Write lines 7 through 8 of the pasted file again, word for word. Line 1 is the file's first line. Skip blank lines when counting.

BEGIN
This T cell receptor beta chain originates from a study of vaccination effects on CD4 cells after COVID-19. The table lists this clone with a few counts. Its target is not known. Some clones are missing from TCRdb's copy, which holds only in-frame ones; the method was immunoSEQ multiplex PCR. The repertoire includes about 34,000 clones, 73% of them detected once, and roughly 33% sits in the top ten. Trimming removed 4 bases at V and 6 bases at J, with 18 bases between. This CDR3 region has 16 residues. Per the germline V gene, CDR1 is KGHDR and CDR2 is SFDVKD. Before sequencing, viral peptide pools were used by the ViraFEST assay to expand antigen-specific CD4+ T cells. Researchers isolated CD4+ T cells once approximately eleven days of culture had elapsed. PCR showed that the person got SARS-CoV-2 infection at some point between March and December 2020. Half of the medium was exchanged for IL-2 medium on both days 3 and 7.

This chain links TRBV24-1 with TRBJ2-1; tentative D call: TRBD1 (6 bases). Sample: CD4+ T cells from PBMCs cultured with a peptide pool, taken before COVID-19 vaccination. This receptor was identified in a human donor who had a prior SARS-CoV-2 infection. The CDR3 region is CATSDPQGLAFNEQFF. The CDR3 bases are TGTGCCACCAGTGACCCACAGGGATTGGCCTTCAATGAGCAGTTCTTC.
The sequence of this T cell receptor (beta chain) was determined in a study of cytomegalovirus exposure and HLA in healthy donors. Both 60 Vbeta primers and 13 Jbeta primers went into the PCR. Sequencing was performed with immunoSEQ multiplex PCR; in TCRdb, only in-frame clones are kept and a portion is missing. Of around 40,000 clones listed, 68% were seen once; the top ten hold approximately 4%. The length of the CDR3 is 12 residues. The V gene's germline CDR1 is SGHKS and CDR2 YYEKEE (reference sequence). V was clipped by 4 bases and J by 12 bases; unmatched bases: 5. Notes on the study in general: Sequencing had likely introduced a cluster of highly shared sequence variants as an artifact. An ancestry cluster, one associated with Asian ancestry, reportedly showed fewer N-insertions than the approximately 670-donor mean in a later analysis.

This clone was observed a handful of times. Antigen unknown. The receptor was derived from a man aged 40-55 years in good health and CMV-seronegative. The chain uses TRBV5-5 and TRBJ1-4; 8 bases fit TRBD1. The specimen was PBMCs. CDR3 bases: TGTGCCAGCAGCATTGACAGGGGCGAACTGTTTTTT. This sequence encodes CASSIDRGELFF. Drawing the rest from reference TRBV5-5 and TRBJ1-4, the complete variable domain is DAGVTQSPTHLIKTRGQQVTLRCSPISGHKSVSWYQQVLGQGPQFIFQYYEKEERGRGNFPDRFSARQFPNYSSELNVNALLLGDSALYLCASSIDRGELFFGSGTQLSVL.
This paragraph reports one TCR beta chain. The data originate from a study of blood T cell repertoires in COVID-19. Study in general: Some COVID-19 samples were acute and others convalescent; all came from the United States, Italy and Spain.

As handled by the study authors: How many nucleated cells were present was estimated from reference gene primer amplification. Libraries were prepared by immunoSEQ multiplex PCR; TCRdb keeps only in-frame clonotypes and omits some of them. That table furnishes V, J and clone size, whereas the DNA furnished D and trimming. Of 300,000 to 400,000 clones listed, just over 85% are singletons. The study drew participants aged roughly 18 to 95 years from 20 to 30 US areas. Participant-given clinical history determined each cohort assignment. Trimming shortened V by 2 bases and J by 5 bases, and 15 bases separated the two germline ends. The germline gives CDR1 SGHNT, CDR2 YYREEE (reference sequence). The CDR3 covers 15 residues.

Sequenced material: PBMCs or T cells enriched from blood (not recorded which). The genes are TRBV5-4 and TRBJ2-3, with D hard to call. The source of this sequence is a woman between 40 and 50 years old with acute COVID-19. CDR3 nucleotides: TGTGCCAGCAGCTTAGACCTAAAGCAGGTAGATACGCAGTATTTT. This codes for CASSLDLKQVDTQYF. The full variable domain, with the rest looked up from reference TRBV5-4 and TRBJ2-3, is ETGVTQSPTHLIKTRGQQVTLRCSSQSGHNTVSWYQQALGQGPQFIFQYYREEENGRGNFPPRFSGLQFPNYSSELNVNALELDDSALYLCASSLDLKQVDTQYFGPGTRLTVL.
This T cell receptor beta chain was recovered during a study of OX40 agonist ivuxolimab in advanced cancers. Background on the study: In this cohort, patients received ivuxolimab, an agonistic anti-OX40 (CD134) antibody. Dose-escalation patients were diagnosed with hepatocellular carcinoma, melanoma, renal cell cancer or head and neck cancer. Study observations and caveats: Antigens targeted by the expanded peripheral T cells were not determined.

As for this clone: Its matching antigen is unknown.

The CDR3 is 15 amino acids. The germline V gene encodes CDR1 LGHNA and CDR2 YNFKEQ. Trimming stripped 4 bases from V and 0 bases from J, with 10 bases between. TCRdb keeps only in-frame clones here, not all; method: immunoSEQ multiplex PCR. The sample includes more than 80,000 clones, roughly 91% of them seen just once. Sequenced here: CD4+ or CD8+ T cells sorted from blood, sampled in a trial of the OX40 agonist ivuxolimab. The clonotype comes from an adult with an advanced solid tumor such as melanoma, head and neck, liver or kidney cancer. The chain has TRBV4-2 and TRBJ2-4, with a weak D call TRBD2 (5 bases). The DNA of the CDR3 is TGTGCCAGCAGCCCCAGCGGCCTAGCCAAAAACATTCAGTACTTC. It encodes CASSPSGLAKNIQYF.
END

Sequenced material: PBMCs or T cells enriched from blood (not recorded which). The genes are TRBV5-4 and TRBJ2-3, with D hard to call. The source of this sequence is a woman between 40 and 50 years old with acute COVID-19. CDR3 nucleotides: TGTGCCAGCAGCTTAGACCTAAAGCAGGTAGATACGCAGTATTTT. This codes for CASSLDLKQVDTQYF. The full variable domain, with the rest looked up from reference TRBV5-4 and TRBJ2-3, is ETGVTQSPTHLIKTRGQQVTLRCSSQSGHNTVSWYQQALGQGPQFIFQYYREEENGRGNFPPRFSGLQFPNYSSELNVNALELDDSALYLCASSLDLKQVDTQYFGPGTRLTVL.
This T cell receptor beta chain was recovered during a study of OX40 agonist ivuxolimab in advanced cancers. Background on the study: In this cohort, patients received ivuxolimab, an agonistic anti-OX40 (CD134) antibody. Dose-escalation patients were diagnosed with hepatocellular carcinoma, melanoma, renal cell cancer or head and neck cancer. Study observations and caveats: Antigens targeted by the expanded peripheral T cells were not determined.